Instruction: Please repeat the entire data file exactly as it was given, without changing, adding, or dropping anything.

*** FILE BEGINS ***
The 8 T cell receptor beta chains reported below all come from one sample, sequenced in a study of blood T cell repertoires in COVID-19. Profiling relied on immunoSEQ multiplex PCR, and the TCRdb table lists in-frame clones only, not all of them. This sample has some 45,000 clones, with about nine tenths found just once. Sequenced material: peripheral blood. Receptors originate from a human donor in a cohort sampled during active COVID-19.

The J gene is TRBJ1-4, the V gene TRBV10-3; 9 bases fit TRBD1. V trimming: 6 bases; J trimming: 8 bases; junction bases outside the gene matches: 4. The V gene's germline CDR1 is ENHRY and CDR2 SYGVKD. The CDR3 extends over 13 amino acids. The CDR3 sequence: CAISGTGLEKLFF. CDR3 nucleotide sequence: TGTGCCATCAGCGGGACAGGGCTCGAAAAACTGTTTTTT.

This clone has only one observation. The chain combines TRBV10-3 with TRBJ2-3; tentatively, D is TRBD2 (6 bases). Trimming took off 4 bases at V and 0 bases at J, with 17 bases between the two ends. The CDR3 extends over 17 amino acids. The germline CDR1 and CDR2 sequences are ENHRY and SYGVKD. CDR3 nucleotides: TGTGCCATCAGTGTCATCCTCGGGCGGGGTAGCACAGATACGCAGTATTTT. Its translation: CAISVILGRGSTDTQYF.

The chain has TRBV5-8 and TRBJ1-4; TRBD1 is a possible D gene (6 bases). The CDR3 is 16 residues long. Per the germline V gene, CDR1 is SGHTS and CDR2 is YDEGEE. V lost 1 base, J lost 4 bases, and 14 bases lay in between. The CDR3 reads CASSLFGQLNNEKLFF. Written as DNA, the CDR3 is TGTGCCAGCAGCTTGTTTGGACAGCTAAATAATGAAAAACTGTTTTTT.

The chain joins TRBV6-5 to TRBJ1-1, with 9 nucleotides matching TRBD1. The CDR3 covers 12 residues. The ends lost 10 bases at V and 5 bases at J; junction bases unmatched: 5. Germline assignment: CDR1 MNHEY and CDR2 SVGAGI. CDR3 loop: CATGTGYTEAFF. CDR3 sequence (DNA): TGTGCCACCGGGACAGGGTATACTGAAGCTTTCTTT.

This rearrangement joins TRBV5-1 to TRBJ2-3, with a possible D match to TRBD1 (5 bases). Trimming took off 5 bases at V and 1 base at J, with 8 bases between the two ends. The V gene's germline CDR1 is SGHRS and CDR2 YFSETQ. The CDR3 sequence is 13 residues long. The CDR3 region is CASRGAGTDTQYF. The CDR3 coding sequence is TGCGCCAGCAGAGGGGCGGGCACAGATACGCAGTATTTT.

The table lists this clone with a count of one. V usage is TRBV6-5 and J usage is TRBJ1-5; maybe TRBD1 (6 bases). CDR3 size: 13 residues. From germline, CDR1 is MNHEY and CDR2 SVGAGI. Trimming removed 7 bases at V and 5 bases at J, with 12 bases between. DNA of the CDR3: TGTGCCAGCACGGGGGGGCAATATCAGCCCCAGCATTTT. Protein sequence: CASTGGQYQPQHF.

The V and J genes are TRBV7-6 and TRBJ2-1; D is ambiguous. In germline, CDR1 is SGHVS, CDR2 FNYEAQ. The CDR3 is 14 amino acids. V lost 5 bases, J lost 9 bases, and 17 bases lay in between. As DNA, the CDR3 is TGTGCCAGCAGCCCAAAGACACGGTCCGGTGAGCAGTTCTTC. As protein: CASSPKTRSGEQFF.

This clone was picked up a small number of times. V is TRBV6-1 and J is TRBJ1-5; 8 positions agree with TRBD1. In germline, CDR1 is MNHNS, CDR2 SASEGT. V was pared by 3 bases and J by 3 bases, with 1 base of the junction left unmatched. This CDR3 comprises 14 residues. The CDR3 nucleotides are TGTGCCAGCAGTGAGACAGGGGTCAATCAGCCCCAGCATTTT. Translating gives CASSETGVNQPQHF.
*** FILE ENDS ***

The 8 T cell receptor beta chains reported below all come from one sample, sequenced in a study of blood T cell repertoires in COVID-19. Profiling relied on immunoSEQ multiplex PCR, and the TCRdb table lists in-frame clones only, not all of them. This sample has some 45,000 clones, with about nine tenths found just once. Sequenced material: peripheral blood. Receptors originate from a human donor in a cohort sampled during active COVID-19.

The J gene is TRBJ1-4, the V gene TRBV10-3; 9 bases fit TRBD1. V trimming: 6 bases; J trimming: 8 bases; junction bases outside the gene matches: 4. The V gene's germline CDR1 is ENHRY and CDR2 SYGVKD. The CDR3 extends over 13 amino acids. The CDR3 sequence: CAISGTGLEKLFF. CDR3 nucleotide sequence: TGTGCCATCAGCGGGACAGGGCTCGAAAAACTGTTTTTT.

This clone has only one observation. The chain combines TRBV10-3 with TRBJ2-3; tentatively, D is TRBD2 (6 bases). Trimming took off 4 bases at V and 0 bases at J, with 17 bases between the two ends. The CDR3 extends over 17 amino acids. The germline CDR1 and CDR2 sequences are ENHRY and SYGVKD. CDR3 nucleotides: TGTGCCATCAGTGTCATCCTCGGGCGGGGTAGCACAGATACGCAGTATTTT. Its translation: CAISVILGRGSTDTQYF.

The chain has TRBV5-8 and TRBJ1-4; TRBD1 is a possible D gene (6 bases). The CDR3 is 16 residues long. Per the germline V gene, CDR1 is SGHTS and CDR2 is YDEGEE. V lost 1 base, J lost 4 bases, and 14 bases lay in between. The CDR3 reads CASSLFGQLNNEKLFF. Written as DNA, the CDR3 is TGTGCCAGCAGCTTGTTTGGACAGCTAAATAATGAAAAACTGTTTTTT.

The chain joins TRBV6-5 to TRBJ1-1, with 9 nucleotides matching TRBD1. The CDR3 covers 12 residues. The ends lost 10 bases at V and 5 bases at J; junction bases unmatched: 5. Germline assignment: CDR1 MNHEY and CDR2 SVGAGI. CDR3 loop: CATGTGYTEAFF. CDR3 sequence (DNA): TGTGCCACCGGGACAGGGTATACTGAAGCTTTCTTT.

This rearrangement joins TRBV5-1 to TRBJ2-3, with a possible D match to TRBD1 (5 bases). Trimming took off 5 bases at V and 1 base at J, with 8 bases between the two ends. The V gene's germline CDR1 is SGHRS and CDR2 YFSETQ. The CDR3 sequence is 13 residues long. The CDR3 region is CASRGAGTDTQYF. The CDR3 coding sequence is TGCGCCAGCAGAGGGGCGGGCACAGATACGCAGTATTTT.

The table lists this clone with a count of one. V usage is TRBV6-5 and J usage is TRBJ1-5; maybe TRBD1 (6 bases). CDR3 size: 13 residues. From germline, CDR1 is MNHEY and CDR2 SVGAGI. Trimming removed 7 bases at V and 5 bases at J, with 12 bases between. DNA of the CDR3: TGTGCCAGCACGGGGGGGCAATATCAGCCCCAGCATTTT. Protein sequence: CASTGGQYQPQHF.

The V and J genes are TRBV7-6 and TRBJ2-1; D is ambiguous. In germline, CDR1 is SGHVS, CDR2 FNYEAQ. The CDR3 is 14 amino acids. V lost 5 bases, J lost 9 bases, and 17 bases lay in between. As DNA, the CDR3 is TGTGCCAGCAGCCCAAAGACACGGTCCGGTGAGCAGTTCTTC. As protein: CASSPKTRSGEQFF.

This clone was picked up a small number of times. V is TRBV6-1 and J is TRBJ1-5; 8 positions agree with TRBD1. In germline, CDR1 is MNHNS, CDR2 SASEGT. V was pared by 3 bases and J by 3 bases, with 1 base of the junction left unmatched. This CDR3 comprises 14 residues. The CDR3 nucleotides are TGTGCCAGCAGTGAGACAGGGGTCAATCAGCCCCAGCATTTT. Translating gives CASSETGVNQPQHF.